We will perform citation analysis (forward and backward citation searches) on the studies included in Web of Science (including SCI - Science Citation Index Expanded, BIOSIS Citation Index, BIOSIS Previews, Current Contents Connect, Medline), and hand search the reference lists of systematic reviews. Furthermore, we will search the Food and Drug Administration (FDA) and the European Medicines Agency (EMA) databases for unpublished approval studies. Additionally, we will ask the major manufacturers of amitriptyline and other experts for information on further relevant RCTs.

We will search the clinical trial registries, the International Standard Randomized Controlled Trial Number Register (ISRCTN), and the WHO International Clinical Trials Registry Platform (ICTRP) for unpublished studies.

Study selection

Titles and abstracts of retrieved studies will be entered into Covidence© and independently screened for eligibility by two reviewers (MSB, ETT). Inclusion and exclusion criteria are provided in Table 1.

Table 1 Inclusion and exclusion criteria for study selection

Full texts will be obtained for all potentially eligible studies. The two reviewers will then independently determine eligibility based on inclusion and exclusion criteria. Previous to the assessment, a native speaker will translate full texts that are only available in languages other than English or German. Kappa statistics will be calculated to evaluate inter-observer agreement. Any disagreement over eligibility will be resolved through discussion with a third reviewer (CM). The detailed selection process will be shown in a PRISMA flow chart in the full review.

Appraisal of methodological quality

The two review authors (MSB, ETT) will use the risk of bias (RoB) tool provided by Cochrane [32] to independently evaluate the risk of bias in eligible studies. Characteristics will be tabulated, and any disagreement between the two reviewers will be resolved by discussion with a third (CM and/or SES). The results of the RoB evaluation will be used in a sensitivity analysis.

Data extraction

In order to carry out a pilot calibration exercise, we have selected 20 studies from a subsample of 40 studies included in the Cochrane Review “Amitriptyline versus placebo for major depressive disorder” [11]. We will develop and calibrate a standardized, electronic data extraction sheet and manual on the basis of the following data:

  • Study metadata: authors, year, title, language, funding, country, setting, and objective (indication (Table 2), disease or symptom under review)

  • Study design: type of randomization (e.g., individual or cluster-randomized), number of study arms, crossover, washout, type of blinding (single or double blinded)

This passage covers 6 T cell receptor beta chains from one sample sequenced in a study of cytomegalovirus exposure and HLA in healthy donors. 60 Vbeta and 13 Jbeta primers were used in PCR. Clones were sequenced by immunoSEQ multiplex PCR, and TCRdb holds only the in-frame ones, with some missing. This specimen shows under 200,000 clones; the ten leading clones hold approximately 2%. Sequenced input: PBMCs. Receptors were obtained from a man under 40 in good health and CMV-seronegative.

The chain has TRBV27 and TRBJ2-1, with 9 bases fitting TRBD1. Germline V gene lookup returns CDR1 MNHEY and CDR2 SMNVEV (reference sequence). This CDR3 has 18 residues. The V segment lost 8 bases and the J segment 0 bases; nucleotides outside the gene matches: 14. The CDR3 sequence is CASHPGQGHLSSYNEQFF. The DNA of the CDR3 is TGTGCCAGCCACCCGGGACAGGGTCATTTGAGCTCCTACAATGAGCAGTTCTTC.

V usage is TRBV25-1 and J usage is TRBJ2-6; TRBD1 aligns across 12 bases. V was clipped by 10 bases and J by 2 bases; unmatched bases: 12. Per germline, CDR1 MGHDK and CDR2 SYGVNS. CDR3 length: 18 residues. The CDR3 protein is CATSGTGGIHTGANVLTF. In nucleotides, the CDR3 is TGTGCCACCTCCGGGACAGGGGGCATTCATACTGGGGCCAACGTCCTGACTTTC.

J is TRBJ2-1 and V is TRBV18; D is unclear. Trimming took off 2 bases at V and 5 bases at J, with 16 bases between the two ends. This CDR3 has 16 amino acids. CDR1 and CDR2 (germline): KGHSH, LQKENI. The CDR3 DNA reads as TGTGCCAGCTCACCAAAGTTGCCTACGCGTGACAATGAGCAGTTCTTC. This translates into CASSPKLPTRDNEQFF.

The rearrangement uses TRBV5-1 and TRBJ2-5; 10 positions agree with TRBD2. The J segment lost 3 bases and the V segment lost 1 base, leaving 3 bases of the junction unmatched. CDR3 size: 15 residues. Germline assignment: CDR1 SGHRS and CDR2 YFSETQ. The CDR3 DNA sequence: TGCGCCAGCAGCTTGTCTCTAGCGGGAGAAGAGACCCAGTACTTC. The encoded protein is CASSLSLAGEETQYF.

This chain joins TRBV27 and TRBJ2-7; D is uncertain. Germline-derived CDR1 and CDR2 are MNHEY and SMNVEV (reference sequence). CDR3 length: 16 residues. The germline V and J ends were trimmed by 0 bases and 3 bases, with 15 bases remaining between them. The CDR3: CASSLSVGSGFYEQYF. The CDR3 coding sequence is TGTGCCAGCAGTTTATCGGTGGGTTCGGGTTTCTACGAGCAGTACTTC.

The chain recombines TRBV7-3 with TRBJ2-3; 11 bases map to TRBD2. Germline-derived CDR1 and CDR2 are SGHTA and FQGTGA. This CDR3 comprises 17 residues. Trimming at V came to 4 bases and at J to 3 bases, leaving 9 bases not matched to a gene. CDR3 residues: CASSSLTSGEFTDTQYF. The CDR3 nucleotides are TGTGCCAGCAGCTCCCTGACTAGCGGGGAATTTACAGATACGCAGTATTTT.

• Population: age (mean per trial), gender (proportion per trial), sample size, baseline characteristics (including comorbidity and multimorbidity), completion rates

  • Intervention: dose, frequency of dose delivery, days of treatment, and mode of application of amitriptyline, personalized dosage forms (e.g., maximum dosage), titration, intervention adherence, and concomitant medication

  • Comparator: passive placebo

  • Outcomes: type of ADR (e.g., anticholinergic symptoms (Table 3)) and other ADRs not commonly considered to be anticholinergic (Table 4), outcome reported subjectively (e.g., assessment scale) or measured objectively (e.g., measurement of salivation), type of data collection (e.g., systematically assessed or sporadically reported), time of measurement, length of follow-up, frequency of ADRs (number or proportion of subjects who have experienced an ADR), severity (e.g., mean, standard deviation) of ADRs, type and number of any reported ADEs (e.g., falls, fall-related fractures, deaths)

Table 2 Indications for amitriptyline
Table 3 Anticholinergic (antimuscarinic) adverse drug reactions to amitriptyline
Table 4 Non-anticholinergic adverse drug reactions to amitriptyline

To ensure data extraction is reliable, one reviewer will extract the data (MSB), and another will verify it (ETT). As we do not expect authors of studies published more than 10 years ago to respond to inquiries, we will only contact authors of studies published in 2009 or later in case of missing data, and then only when contact details (e-mail address) are provided in the publication. As research has shown that about 30% of trial authors are unreachable and 40% or more do not respond to emails, even after several reminders [34], we have decided that if no reply is forthcoming, or the message cannot be delivered, we will not try to contact the author again. The analysis will also include available data for studies published in 2008 or earlier.


The primary outcome will be the frequency of anticholinergic ADRs as a binary outcome (absolute number of patients with/without any anticholinergic ADRs) in amitriptyline vs. placebo groups. For this purpose, we will separately retrieve the absolute number of anticholinergic ADRs (Table 3) for each type of reaction and for both treatment groups.